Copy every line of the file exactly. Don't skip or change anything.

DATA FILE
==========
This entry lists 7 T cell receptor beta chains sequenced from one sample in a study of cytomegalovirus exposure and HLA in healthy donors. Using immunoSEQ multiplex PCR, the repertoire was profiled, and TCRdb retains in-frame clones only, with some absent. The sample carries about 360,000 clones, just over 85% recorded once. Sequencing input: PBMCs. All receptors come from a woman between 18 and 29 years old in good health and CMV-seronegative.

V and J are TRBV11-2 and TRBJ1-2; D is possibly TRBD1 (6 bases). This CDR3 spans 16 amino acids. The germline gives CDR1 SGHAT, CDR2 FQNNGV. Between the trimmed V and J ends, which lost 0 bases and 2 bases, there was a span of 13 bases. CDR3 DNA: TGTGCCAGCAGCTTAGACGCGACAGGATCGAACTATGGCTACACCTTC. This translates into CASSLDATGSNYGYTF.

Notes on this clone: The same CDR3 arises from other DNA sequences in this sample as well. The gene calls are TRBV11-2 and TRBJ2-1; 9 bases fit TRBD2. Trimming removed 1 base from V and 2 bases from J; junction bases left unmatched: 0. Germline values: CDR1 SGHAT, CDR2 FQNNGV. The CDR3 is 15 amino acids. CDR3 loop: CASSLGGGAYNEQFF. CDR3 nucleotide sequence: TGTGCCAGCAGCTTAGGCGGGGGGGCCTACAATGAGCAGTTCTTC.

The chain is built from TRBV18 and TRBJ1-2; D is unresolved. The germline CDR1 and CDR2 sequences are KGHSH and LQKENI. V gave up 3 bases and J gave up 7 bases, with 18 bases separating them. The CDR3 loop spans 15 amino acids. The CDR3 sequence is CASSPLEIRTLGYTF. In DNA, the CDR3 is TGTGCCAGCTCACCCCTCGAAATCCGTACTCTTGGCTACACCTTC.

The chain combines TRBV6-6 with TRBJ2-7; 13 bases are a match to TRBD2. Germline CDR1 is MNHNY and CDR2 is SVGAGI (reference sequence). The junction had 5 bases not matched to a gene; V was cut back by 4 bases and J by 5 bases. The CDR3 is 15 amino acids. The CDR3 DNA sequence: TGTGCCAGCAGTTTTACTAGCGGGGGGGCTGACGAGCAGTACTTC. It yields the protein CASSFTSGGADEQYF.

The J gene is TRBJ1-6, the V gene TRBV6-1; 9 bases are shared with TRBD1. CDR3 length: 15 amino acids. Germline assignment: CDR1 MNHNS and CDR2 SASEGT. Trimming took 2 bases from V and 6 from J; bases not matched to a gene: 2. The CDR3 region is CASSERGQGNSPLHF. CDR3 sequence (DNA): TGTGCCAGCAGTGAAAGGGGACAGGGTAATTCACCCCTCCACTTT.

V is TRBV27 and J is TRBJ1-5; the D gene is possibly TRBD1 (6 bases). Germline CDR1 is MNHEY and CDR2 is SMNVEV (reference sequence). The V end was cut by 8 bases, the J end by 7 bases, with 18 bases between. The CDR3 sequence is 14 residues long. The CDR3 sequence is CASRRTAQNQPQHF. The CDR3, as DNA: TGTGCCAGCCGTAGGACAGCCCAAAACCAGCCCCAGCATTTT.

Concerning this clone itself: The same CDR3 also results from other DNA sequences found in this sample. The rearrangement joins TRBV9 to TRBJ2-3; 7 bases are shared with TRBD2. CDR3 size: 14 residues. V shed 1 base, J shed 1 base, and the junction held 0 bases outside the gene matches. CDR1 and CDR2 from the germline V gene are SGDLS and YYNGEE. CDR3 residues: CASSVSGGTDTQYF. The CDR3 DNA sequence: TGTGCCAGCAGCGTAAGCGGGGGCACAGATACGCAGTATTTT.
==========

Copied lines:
This entry lists 7 T cell receptor beta chains sequenced from one sample in a study of cytomegalovirus exposure and HLA in healthy donors. Using immunoSEQ multiplex PCR, the repertoire was profiled, and TCRdb retains in-frame clones only, with some absent. The sample carries about 360,000 clones, just over 85% recorded once. Sequencing input: PBMCs. All receptors come from a woman between 18 and 29 years old in good health and CMV-seronegative.

V and J are TRBV11-2 and TRBJ1-2; D is possibly TRBD1 (6 bases). This CDR3 spans 16 amino acids. The germline gives CDR1 SGHAT, CDR2 FQNNGV. Between the trimmed V and J ends, which lost 0 bases and 2 bases, there was a span of 13 bases. CDR3 DNA: TGTGCCAGCAGCTTAGACGCGACAGGATCGAACTATGGCTACACCTTC. This translates into CASSLDATGSNYGYTF.

Notes on this clone: The same CDR3 arises from other DNA sequences in this sample as well. The gene calls are TRBV11-2 and TRBJ2-1; 9 bases fit TRBD2. Trimming removed 1 base from V and 2 bases from J; junction bases left unmatched: 0. Germline values: CDR1 SGHAT, CDR2 FQNNGV. The CDR3 is 15 amino acids. CDR3 loop: CASSLGGGAYNEQFF. CDR3 nucleotide sequence: TGTGCCAGCAGCTTAGGCGGGGGGGCCTACAATGAGCAGTTCTTC.

The chain is built from TRBV18 and TRBJ1-2; D is unresolved. The germline CDR1 and CDR2 sequences are KGHSH and LQKENI. V gave up 3 bases and J gave up 7 bases, with 18 bases separating them. The CDR3 loop spans 15 amino acids. The CDR3 sequence is CASSPLEIRTLGYTF. In DNA, the CDR3 is TGTGCCAGCTCACCCCTCGAAATCCGTACTCTTGGCTACACCTTC.

The chain combines TRBV6-6 with TRBJ2-7; 13 bases are a match to TRBD2. Germline CDR1 is MNHNY and CDR2 is SVGAGI (reference sequence). The junction had 5 bases not matched to a gene; V was cut back by 4 bases and J by 5 bases. The CDR3 is 15 amino acids. The CDR3 DNA sequence: TGTGCCAGCAGTTTTACTAGCGGGGGGGCTGACGAGCAGTACTTC. It yields the protein CASSFTSGGADEQYF.

The J gene is TRBJ1-6, the V gene TRBV6-1; 9 bases are shared with TRBD1. CDR3 length: 15 amino acids. Germline assignment: CDR1 MNHNS and CDR2 SASEGT. Trimming took 2 bases from V and 6 from J; bases not matched to a gene: 2. The CDR3 region is CASSERGQGNSPLHF. CDR3 sequence (DNA): TGTGCCAGCAGTGAAAGGGGACAGGGTAATTCACCCCTCCACTTT.

V is TRBV27 and J is TRBJ1-5; the D gene is possibly TRBD1 (6 bases). Germline CDR1 is MNHEY and CDR2 is SMNVEV (reference sequence). The V end was cut by 8 bases, the J end by 7 bases, with 18 bases between. The CDR3 sequence is 14 residues long. The CDR3 sequence is CASRRTAQNQPQHF. The CDR3, as DNA: TGTGCCAGCCGTAGGACAGCCCAAAACCAGCCCCAGCATTTT.

Concerning this clone itself: The same CDR3 also results from other DNA sequences found in this sample. The rearrangement joins TRBV9 to TRBJ2-3; 7 bases are shared with TRBD2. CDR3 size: 14 residues. V shed 1 base, J shed 1 base, and the junction held 0 bases outside the gene matches. CDR1 and CDR2 from the germline V gene are SGDLS and YYNGEE. CDR3 residues: CASSVSGGTDTQYF. The CDR3 DNA sequence: TGTGCCAGCAGCGTAAGCGGGGGCACAGATACGCAGTATTTT.